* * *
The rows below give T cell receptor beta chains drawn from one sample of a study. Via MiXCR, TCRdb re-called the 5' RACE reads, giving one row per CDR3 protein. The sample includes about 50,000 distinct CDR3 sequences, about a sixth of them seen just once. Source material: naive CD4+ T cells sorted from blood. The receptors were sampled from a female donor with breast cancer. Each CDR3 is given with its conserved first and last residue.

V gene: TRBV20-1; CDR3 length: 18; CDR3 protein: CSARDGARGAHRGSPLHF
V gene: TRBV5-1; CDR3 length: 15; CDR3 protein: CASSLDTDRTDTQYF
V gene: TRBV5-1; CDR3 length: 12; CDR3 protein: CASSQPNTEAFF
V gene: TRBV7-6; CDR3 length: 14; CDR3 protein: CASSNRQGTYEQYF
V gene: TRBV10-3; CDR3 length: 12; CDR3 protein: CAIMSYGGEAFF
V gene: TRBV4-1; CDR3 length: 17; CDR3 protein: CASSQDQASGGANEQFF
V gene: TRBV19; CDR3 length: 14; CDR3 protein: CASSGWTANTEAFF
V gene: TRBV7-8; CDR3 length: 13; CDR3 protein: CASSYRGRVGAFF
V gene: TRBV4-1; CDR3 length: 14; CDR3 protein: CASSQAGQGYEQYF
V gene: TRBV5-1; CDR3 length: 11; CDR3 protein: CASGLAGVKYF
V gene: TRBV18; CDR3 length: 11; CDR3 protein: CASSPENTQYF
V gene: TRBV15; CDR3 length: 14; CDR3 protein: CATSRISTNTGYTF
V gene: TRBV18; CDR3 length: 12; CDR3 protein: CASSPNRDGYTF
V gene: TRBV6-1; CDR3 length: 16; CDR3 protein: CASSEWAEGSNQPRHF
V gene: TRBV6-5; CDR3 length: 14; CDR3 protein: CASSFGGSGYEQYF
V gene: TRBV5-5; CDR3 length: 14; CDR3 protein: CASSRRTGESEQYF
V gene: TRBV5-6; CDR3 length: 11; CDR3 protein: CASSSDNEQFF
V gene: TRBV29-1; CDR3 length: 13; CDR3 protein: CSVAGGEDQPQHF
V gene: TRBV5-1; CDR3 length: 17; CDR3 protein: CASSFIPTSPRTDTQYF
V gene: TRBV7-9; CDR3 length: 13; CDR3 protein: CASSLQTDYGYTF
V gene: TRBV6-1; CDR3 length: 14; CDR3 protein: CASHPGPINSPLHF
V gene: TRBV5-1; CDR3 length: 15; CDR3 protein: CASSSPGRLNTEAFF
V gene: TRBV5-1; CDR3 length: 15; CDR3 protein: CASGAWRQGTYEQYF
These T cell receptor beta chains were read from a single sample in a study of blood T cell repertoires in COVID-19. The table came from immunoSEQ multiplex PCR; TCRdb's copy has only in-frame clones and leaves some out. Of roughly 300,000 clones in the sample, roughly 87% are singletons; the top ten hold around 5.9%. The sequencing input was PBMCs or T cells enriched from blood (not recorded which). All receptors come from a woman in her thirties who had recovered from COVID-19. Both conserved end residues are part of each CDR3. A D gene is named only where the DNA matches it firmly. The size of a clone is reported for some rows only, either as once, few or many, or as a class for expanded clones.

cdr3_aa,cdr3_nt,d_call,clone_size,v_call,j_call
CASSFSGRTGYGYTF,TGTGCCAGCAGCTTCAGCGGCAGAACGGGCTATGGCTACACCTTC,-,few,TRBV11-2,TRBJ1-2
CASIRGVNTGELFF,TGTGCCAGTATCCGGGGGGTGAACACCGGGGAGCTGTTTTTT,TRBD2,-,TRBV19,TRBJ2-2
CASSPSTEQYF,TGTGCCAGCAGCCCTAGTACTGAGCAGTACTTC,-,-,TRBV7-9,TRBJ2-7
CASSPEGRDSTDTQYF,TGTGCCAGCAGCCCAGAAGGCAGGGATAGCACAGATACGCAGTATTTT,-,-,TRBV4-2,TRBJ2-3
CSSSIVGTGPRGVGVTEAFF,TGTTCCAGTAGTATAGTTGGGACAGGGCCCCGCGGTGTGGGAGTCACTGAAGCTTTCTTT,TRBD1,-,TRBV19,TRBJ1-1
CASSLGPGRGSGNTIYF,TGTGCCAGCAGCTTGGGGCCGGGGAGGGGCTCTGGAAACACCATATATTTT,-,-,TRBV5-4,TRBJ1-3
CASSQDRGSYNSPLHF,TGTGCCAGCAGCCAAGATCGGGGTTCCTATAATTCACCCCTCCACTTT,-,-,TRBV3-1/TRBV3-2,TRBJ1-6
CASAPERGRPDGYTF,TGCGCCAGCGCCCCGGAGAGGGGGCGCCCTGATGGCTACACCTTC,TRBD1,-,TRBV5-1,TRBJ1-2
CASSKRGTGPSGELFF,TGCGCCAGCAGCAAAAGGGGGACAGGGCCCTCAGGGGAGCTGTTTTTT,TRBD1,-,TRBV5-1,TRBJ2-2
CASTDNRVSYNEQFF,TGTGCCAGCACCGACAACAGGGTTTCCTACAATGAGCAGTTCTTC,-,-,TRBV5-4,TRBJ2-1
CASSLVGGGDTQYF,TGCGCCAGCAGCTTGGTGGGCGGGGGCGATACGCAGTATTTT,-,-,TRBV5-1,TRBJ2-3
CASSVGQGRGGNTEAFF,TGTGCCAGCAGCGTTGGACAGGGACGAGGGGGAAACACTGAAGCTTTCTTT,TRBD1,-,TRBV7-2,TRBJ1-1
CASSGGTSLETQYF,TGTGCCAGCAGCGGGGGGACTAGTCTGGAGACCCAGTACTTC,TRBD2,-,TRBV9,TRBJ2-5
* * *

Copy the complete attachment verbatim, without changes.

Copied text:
The rows below give T cell receptor beta chains drawn from one sample of a study. Via MiXCR, TCRdb re-called the 5' RACE reads, giving one row per CDR3 protein. The sample includes about 50,000 distinct CDR3 sequences, about a sixth of them seen just once. Source material: naive CD4+ T cells sorted from blood. The receptors were sampled from a female donor with breast cancer. Each CDR3 is given with its conserved first and last residue.

V gene: TRBV20-1; CDR3 length: 18; CDR3 protein: CSARDGARGAHRGSPLHF
V gene: TRBV5-1; CDR3 length: 15; CDR3 protein: CASSLDTDRTDTQYF
V gene: TRBV5-1; CDR3 length: 12; CDR3 protein: CASSQPNTEAFF
V gene: TRBV7-6; CDR3 length: 14; CDR3 protein: CASSNRQGTYEQYF
V gene: TRBV10-3; CDR3 length: 12; CDR3 protein: CAIMSYGGEAFF
V gene: TRBV4-1; CDR3 length: 17; CDR3 protein: CASSQDQASGGANEQFF
V gene: TRBV19; CDR3 length: 14; CDR3 protein: CASSGWTANTEAFF
V gene: TRBV7-8; CDR3 length: 13; CDR3 protein: CASSYRGRVGAFF
V gene: TRBV4-1; CDR3 length: 14; CDR3 protein: CASSQAGQGYEQYF
V gene: TRBV5-1; CDR3 length: 11; CDR3 protein: CASGLAGVKYF
V gene: TRBV18; CDR3 length: 11; CDR3 protein: CASSPENTQYF
V gene: TRBV15; CDR3 length: 14; CDR3 protein: CATSRISTNTGYTF
V gene: TRBV18; CDR3 length: 12; CDR3 protein: CASSPNRDGYTF
V gene: TRBV6-1; CDR3 length: 16; CDR3 protein: CASSEWAEGSNQPRHF
V gene: TRBV6-5; CDR3 length: 14; CDR3 protein: CASSFGGSGYEQYF
V gene: TRBV5-5; CDR3 length: 14; CDR3 protein: CASSRRTGESEQYF
V gene: TRBV5-6; CDR3 length: 11; CDR3 protein: CASSSDNEQFF
V gene: TRBV29-1; CDR3 length: 13; CDR3 protein: CSVAGGEDQPQHF
V gene: TRBV5-1; CDR3 length: 17; CDR3 protein: CASSFIPTSPRTDTQYF
V gene: TRBV7-9; CDR3 length: 13; CDR3 protein: CASSLQTDYGYTF
V gene: TRBV6-1; CDR3 length: 14; CDR3 protein: CASHPGPINSPLHF
V gene: TRBV5-1; CDR3 length: 15; CDR3 protein: CASSSPGRLNTEAFF
V gene: TRBV5-1; CDR3 length: 15; CDR3 protein: CASGAWRQGTYEQYF
These T cell receptor beta chains were read from a single sample in a study of blood T cell repertoires in COVID-19. The table came from immunoSEQ multiplex PCR; TCRdb's copy has only in-frame clones and leaves some out. Of roughly 300,000 clones in the sample, roughly 87% are singletons; the top ten hold around 5.9%. The sequencing input was PBMCs or T cells enriched from blood (not recorded which). All receptors come from a woman in her thirties who had recovered from COVID-19. Both conserved end residues are part of each CDR3. A D gene is named only where the DNA matches it firmly. The size of a clone is reported for some rows only, either as once, few or many, or as a class for expanded clones.

cdr3_aa,cdr3_nt,d_call,clone_size,v_call,j_call
CASSFSGRTGYGYTF,TGTGCCAGCAGCTTCAGCGGCAGAACGGGCTATGGCTACACCTTC,-,few,TRBV11-2,TRBJ1-2
CASIRGVNTGELFF,TGTGCCAGTATCCGGGGGGTGAACACCGGGGAGCTGTTTTTT,TRBD2,-,TRBV19,TRBJ2-2
CASSPSTEQYF,TGTGCCAGCAGCCCTAGTACTGAGCAGTACTTC,-,-,TRBV7-9,TRBJ2-7
CASSPEGRDSTDTQYF,TGTGCCAGCAGCCCAGAAGGCAGGGATAGCACAGATACGCAGTATTTT,-,-,TRBV4-2,TRBJ2-3
CSSSIVGTGPRGVGVTEAFF,TGTTCCAGTAGTATAGTTGGGACAGGGCCCCGCGGTGTGGGAGTCACTGAAGCTTTCTTT,TRBD1,-,TRBV19,TRBJ1-1
CASSLGPGRGSGNTIYF,TGTGCCAGCAGCTTGGGGCCGGGGAGGGGCTCTGGAAACACCATATATTTT,-,-,TRBV5-4,TRBJ1-3
CASSQDRGSYNSPLHF,TGTGCCAGCAGCCAAGATCGGGGTTCCTATAATTCACCCCTCCACTTT,-,-,TRBV3-1/TRBV3-2,TRBJ1-6
CASAPERGRPDGYTF,TGCGCCAGCGCCCCGGAGAGGGGGCGCCCTGATGGCTACACCTTC,TRBD1,-,TRBV5-1,TRBJ1-2
CASSKRGTGPSGELFF,TGCGCCAGCAGCAAAAGGGGGACAGGGCCCTCAGGGGAGCTGTTTTTT,TRBD1,-,TRBV5-1,TRBJ2-2
CASTDNRVSYNEQFF,TGTGCCAGCACCGACAACAGGGTTTCCTACAATGAGCAGTTCTTC,-,-,TRBV5-4,TRBJ2-1
CASSLVGGGDTQYF,TGCGCCAGCAGCTTGGTGGGCGGGGGCGATACGCAGTATTTT,-,-,TRBV5-1,TRBJ2-3
CASSVGQGRGGNTEAFF,TGTGCCAGCAGCGTTGGACAGGGACGAGGGGGAAACACTGAAGCTTTCTTT,TRBD1,-,TRBV7-2,TRBJ1-1
CASSGGTSLETQYF,TGTGCCAGCAGCGGGGGGACTAGTCTGGAGACCCAGTACTTC,TRBD2,-,TRBV9,TRBJ2-5